Originating in America, Co-op’s new research reveals the region is following suit, as over a fifth (21 per cent) of the South East’s separated and divorced adults haven’t followed ‘traditional’ child custody arrangements.
Instead, they allowed their children to remain in their family home and they as parents moved in and out of the house, to avoid causing disruption to their lives.
Tracey Moloney, head of Private Family at Co-op Legal Services, said: “Traditionally, where couples separate and have shared custody of their children, the marital home is sold and both parents each purchase or rent a new property. The children are then expected to move between both properties depending on whether they are at ‘mum’s’ or ‘dad’s’.
“What we’re starting to see is a new custody arrangement emerging where instead of disrupting the children’s home life, the parents do the moving.
“Moving from one parent’s property to another can be difficult for children. With this new custody arrangement, parents move in and out of the marital home depending on when they have custody of their children.
“Separation and divorce can be difficult and upsetting times for families. This new arrangement is very much about putting parents’ needs aside and focusing on the children.”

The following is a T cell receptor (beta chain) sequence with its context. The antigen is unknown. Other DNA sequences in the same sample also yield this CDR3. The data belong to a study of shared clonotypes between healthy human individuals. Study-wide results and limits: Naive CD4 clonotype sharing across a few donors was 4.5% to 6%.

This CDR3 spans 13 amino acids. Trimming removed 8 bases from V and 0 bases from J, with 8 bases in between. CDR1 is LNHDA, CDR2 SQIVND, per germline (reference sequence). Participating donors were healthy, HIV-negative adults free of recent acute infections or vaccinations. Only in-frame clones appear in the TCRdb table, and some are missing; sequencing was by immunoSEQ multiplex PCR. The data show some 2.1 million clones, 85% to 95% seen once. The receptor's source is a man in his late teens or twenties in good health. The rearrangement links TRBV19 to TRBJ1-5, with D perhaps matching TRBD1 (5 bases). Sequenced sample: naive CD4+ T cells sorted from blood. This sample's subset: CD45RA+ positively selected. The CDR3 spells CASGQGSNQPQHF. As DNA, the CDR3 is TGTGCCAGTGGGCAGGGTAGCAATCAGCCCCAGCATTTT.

Highlighting the fact this new child custody arrangement is becoming more popular, almost two thirds (65 per cent) agreed that ‘birds nest custody’ will become more common.
Furthermore, almost a fifth (18 per cent) of divorced and separated adults from the area said that if they had the chance again, they would put such an agreement in place.
Over half (57 per cent) felt that keeping their children in the family home and rotating their living arrangements around them would have caused their kids less upset and upheaval.
A third (33 per cent) agreed it would have been beneficial for their children to have stayed close to their friends, and over a tenth (14 per cent) said this would have made the divorce transition easier.
Separated and divorced adults in the South East also said that ‘birds nest custody’ agreements would appeal to separating families for the following reasons:
Almost a quarter (24 per cent) felt that keeping their children close to their school would make it worthwhile.
Almost a fifth (19 per cent) said this agreement would have meant they could stay close to their own friends and family.
Almost a quarter (24 per cent) said they wouldn’t have had to sell their house at a time where the housing market was weak.
Over a tenth (14 per cent) said staying close to after school social clubs would have been good for their children.
Almost a quarter (24 per cent) agreed it would have meant less of a commute to school for their children.
Almost a third (30 per cent) of separated and divorced adults also said their children would have liked the concept of a ‘birds nest’ custody. Over half (53 per cent) of the South East’s divorced adults said that they would be willing to accept their ex’s new partner in their marital home.
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